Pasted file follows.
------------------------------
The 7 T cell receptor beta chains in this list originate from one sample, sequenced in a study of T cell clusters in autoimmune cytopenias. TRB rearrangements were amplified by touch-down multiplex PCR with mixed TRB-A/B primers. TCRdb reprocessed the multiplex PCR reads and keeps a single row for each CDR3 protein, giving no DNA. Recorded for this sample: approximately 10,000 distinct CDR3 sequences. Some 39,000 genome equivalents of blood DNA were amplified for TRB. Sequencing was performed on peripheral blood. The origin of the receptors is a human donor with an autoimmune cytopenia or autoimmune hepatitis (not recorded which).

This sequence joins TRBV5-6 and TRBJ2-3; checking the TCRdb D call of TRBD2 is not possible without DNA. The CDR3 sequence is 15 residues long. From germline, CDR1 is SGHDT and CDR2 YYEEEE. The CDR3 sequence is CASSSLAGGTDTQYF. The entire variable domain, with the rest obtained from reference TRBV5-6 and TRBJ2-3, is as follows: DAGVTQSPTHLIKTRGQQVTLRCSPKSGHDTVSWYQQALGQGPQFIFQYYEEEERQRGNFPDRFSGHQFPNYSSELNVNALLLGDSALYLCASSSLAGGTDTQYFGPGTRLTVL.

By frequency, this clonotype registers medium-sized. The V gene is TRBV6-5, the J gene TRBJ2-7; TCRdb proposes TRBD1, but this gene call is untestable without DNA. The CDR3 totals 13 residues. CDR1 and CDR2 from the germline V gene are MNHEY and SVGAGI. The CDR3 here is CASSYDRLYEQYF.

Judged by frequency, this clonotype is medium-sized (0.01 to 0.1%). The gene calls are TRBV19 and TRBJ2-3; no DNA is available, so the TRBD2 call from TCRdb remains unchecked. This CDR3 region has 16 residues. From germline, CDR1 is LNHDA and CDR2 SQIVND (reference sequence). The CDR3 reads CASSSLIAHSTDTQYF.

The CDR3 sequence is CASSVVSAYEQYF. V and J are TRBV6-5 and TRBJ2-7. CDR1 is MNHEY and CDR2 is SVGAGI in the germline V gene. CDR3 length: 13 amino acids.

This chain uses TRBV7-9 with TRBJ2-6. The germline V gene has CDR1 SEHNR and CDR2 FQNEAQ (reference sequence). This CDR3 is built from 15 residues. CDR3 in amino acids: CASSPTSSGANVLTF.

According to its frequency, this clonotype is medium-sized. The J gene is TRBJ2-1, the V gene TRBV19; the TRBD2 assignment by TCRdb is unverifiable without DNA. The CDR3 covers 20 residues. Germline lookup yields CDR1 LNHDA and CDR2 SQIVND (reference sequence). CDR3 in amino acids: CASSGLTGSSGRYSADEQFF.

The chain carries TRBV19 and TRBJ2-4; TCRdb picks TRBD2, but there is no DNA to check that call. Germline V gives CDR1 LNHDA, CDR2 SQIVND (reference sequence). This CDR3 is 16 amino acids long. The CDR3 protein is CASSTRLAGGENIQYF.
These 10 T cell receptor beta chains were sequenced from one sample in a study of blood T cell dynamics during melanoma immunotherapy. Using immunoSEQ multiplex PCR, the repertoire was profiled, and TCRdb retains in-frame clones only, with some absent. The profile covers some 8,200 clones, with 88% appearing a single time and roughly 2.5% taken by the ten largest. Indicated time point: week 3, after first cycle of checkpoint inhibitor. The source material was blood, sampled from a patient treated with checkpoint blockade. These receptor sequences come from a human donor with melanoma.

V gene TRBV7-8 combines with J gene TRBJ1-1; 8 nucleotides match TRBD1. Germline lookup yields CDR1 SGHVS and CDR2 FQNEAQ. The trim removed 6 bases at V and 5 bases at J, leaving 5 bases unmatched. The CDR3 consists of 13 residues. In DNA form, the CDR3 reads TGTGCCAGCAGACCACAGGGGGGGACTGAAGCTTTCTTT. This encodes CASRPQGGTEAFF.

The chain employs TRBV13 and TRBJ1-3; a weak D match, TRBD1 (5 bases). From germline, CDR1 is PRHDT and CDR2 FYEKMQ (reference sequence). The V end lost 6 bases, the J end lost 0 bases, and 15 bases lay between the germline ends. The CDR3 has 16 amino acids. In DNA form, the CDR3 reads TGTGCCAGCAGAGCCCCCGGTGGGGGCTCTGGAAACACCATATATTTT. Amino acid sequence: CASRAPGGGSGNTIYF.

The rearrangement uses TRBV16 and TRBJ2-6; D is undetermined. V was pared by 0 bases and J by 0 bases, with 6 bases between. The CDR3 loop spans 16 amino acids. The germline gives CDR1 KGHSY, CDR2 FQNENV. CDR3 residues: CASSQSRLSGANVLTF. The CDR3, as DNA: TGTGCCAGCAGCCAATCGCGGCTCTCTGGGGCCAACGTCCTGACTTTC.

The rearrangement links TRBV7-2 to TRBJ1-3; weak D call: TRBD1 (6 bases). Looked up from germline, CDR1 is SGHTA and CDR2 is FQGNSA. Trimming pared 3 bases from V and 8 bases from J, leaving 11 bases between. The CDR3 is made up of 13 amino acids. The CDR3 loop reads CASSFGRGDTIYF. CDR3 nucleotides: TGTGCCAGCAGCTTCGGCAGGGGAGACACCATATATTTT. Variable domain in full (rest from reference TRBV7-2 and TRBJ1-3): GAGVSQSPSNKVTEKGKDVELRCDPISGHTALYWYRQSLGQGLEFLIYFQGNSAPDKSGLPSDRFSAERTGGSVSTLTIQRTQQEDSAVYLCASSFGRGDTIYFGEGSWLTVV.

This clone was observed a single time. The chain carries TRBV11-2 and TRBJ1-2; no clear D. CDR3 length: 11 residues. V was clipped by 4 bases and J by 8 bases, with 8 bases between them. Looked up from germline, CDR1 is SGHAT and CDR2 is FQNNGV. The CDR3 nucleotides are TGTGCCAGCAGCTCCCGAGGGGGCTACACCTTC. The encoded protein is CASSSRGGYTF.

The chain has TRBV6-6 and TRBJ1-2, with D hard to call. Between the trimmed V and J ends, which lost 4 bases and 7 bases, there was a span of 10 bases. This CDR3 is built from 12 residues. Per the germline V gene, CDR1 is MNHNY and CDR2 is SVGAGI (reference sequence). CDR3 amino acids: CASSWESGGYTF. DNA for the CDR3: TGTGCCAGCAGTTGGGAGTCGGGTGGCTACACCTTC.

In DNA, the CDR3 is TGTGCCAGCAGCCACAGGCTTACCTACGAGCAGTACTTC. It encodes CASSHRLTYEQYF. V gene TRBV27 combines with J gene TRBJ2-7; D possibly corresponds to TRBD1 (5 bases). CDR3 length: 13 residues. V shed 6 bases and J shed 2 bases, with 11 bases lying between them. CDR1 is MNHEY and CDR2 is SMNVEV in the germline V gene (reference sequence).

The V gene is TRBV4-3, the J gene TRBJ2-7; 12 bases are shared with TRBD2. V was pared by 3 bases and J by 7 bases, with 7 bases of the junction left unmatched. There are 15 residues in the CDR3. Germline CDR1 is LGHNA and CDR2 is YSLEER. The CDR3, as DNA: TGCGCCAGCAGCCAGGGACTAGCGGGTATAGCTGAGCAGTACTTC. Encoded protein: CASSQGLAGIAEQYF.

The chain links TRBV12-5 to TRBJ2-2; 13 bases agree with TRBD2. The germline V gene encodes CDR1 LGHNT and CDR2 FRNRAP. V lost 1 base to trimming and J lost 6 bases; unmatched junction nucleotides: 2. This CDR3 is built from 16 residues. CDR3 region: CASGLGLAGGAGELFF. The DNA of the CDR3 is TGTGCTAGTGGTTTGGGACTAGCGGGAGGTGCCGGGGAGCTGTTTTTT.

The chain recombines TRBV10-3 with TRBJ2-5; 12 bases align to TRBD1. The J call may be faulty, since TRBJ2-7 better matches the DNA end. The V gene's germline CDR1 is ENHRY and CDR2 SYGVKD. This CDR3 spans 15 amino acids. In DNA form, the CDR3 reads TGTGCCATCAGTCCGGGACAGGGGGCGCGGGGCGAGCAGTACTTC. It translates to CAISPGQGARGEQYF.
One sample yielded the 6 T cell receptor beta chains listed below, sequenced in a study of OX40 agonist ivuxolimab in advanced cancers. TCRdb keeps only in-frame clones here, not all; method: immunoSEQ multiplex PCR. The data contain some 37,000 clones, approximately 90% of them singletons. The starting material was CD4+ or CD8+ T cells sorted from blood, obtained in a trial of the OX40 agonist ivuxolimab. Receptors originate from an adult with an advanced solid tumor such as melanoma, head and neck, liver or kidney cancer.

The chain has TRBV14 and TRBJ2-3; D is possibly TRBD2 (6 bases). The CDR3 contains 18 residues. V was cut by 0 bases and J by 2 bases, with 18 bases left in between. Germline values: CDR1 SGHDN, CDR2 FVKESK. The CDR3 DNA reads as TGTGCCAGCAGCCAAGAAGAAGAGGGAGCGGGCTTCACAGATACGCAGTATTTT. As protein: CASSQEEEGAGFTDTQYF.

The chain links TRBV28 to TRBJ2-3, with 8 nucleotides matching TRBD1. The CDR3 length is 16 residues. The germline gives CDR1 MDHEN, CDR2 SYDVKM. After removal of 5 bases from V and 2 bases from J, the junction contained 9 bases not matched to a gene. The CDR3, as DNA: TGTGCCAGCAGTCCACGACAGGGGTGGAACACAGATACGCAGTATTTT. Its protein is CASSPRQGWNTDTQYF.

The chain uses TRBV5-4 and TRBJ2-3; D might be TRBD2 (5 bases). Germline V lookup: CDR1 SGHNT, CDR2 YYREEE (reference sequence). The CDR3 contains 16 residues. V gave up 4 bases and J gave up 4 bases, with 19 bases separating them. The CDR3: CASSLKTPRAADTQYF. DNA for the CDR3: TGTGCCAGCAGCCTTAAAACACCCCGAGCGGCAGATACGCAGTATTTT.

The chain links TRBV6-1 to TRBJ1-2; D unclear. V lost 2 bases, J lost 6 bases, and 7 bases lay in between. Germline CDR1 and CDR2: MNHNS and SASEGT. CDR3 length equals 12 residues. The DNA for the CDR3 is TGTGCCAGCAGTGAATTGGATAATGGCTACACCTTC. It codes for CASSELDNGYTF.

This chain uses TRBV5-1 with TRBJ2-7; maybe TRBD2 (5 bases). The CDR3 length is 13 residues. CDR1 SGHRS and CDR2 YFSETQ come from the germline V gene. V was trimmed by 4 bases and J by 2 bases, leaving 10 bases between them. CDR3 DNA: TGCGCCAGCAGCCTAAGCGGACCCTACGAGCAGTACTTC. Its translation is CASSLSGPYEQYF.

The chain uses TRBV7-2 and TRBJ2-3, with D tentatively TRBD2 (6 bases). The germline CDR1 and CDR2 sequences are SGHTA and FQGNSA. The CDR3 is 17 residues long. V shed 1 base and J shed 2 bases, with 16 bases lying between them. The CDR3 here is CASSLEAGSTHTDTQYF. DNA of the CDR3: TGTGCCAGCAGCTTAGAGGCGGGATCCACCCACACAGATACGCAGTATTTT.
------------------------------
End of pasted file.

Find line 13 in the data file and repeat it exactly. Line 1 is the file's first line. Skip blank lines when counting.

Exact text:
The rearrangement links TRBV7-2 to TRBJ1-3; weak D call: TRBD1 (6 bases). Looked up from germline, CDR1 is SGHTA and CDR2 is FQGNSA. Trimming pared 3 bases from V and 8 bases from J, leaving 11 bases between. The CDR3 is made up of 13 amino acids. The CDR3 loop reads CASSFGRGDTIYF. CDR3 nucleotides: TGTGCCAGCAGCTTCGGCAGGGGAGACACCATATATTTT. Variable domain in full (rest from reference TRBV7-2 and TRBJ1-3): GAGVSQSPSNKVTEKGKDVELRCDPISGHTALYWYRQSLGQGLEFLIYFQGNSAPDKSGLPSDRFSAERTGGSVSTLTIQRTQQEDSAVYLCASSFGRGDTIYFGEGSWLTVV.